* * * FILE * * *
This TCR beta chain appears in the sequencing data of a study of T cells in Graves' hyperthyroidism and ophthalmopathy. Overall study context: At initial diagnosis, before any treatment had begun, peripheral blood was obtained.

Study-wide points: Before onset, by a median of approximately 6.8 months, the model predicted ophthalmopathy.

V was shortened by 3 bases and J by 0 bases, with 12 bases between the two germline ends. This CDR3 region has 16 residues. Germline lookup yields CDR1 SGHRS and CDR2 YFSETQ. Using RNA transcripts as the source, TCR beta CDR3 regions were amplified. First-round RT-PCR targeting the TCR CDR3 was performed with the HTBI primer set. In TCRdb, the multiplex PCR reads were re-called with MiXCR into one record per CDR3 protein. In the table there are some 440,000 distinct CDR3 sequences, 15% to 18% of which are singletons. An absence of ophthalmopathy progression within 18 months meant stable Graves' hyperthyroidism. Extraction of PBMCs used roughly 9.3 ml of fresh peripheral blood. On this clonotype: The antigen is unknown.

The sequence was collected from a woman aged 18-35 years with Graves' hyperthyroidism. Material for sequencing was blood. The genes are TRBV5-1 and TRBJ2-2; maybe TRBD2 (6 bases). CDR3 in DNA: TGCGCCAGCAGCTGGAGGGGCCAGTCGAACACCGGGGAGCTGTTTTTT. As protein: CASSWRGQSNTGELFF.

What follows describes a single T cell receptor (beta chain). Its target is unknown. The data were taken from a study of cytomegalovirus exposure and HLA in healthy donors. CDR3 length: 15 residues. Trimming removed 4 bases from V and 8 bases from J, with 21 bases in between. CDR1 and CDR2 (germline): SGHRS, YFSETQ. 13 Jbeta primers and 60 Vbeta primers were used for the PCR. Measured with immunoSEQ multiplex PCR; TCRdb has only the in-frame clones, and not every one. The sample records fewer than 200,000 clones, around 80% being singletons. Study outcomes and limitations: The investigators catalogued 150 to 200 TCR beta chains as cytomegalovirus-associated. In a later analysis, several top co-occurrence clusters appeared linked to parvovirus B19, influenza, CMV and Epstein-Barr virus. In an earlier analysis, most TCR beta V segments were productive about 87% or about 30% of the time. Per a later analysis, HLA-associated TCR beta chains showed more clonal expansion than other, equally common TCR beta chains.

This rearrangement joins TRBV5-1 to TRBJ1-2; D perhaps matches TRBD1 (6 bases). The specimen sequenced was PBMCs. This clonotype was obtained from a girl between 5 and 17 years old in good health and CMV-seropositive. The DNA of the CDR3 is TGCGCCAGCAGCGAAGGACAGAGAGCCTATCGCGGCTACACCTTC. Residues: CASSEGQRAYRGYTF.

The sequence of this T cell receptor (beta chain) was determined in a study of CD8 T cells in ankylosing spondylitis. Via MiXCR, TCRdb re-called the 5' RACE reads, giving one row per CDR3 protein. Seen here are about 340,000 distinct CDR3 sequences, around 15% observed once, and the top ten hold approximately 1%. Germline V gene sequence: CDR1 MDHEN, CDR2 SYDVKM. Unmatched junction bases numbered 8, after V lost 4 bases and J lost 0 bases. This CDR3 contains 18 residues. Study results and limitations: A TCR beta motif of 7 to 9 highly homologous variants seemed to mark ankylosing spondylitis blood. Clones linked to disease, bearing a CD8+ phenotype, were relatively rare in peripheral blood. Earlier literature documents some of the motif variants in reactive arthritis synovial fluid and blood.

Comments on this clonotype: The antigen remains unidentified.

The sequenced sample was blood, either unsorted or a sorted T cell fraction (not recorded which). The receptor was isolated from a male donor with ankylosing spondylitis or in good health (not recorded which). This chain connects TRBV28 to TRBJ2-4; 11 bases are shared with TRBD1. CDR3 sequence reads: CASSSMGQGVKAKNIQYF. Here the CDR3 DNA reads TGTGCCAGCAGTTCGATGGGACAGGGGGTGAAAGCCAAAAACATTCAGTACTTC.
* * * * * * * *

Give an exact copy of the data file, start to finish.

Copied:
This TCR beta chain appears in the sequencing data of a study of T cells in Graves' hyperthyroidism and ophthalmopathy. Overall study context: At initial diagnosis, before any treatment had begun, peripheral blood was obtained.

Study-wide points: Before onset, by a median of approximately 6.8 months, the model predicted ophthalmopathy.

V was shortened by 3 bases and J by 0 bases, with 12 bases between the two germline ends. This CDR3 region has 16 residues. Germline lookup yields CDR1 SGHRS and CDR2 YFSETQ. Using RNA transcripts as the source, TCR beta CDR3 regions were amplified. First-round RT-PCR targeting the TCR CDR3 was performed with the HTBI primer set. In TCRdb, the multiplex PCR reads were re-called with MiXCR into one record per CDR3 protein. In the table there are some 440,000 distinct CDR3 sequences, 15% to 18% of which are singletons. An absence of ophthalmopathy progression within 18 months meant stable Graves' hyperthyroidism. Extraction of PBMCs used roughly 9.3 ml of fresh peripheral blood. On this clonotype: The antigen is unknown.

The sequence was collected from a woman aged 18-35 years with Graves' hyperthyroidism. Material for sequencing was blood. The genes are TRBV5-1 and TRBJ2-2; maybe TRBD2 (6 bases). CDR3 in DNA: TGCGCCAGCAGCTGGAGGGGCCAGTCGAACACCGGGGAGCTGTTTTTT. As protein: CASSWRGQSNTGELFF.

What follows describes a single T cell receptor (beta chain). Its target is unknown. The data were taken from a study of cytomegalovirus exposure and HLA in healthy donors. CDR3 length: 15 residues. Trimming removed 4 bases from V and 8 bases from J, with 21 bases in between. CDR1 and CDR2 (germline): SGHRS, YFSETQ. 13 Jbeta primers and 60 Vbeta primers were used for the PCR. Measured with immunoSEQ multiplex PCR; TCRdb has only the in-frame clones, and not every one. The sample records fewer than 200,000 clones, around 80% being singletons. Study outcomes and limitations: The investigators catalogued 150 to 200 TCR beta chains as cytomegalovirus-associated. In a later analysis, several top co-occurrence clusters appeared linked to parvovirus B19, influenza, CMV and Epstein-Barr virus. In an earlier analysis, most TCR beta V segments were productive about 87% or about 30% of the time. Per a later analysis, HLA-associated TCR beta chains showed more clonal expansion than other, equally common TCR beta chains.

This rearrangement joins TRBV5-1 to TRBJ1-2; D perhaps matches TRBD1 (6 bases). The specimen sequenced was PBMCs. This clonotype was obtained from a girl between 5 and 17 years old in good health and CMV-seropositive. The DNA of the CDR3 is TGCGCCAGCAGCGAAGGACAGAGAGCCTATCGCGGCTACACCTTC. Residues: CASSEGQRAYRGYTF.

The sequence of this T cell receptor (beta chain) was determined in a study of CD8 T cells in ankylosing spondylitis. Via MiXCR, TCRdb re-called the 5' RACE reads, giving one row per CDR3 protein. Seen here are about 340,000 distinct CDR3 sequences, around 15% observed once, and the top ten hold approximately 1%. Germline V gene sequence: CDR1 MDHEN, CDR2 SYDVKM. Unmatched junction bases numbered 8, after V lost 4 bases and J lost 0 bases. This CDR3 contains 18 residues. Study results and limitations: A TCR beta motif of 7 to 9 highly homologous variants seemed to mark ankylosing spondylitis blood. Clones linked to disease, bearing a CD8+ phenotype, were relatively rare in peripheral blood. Earlier literature documents some of the motif variants in reactive arthritis synovial fluid and blood.

Comments on this clonotype: The antigen remains unidentified.

The sequenced sample was blood, either unsorted or a sorted T cell fraction (not recorded which). The receptor was isolated from a male donor with ankylosing spondylitis or in good health (not recorded which). This chain connects TRBV28 to TRBJ2-4; 11 bases are shared with TRBD1. CDR3 sequence reads: CASSSMGQGVKAKNIQYF. Here the CDR3 DNA reads TGTGCCAGCAGTTCGATGGGACAGGGGGTGAAAGCCAAAAACATTCAGTACTTC.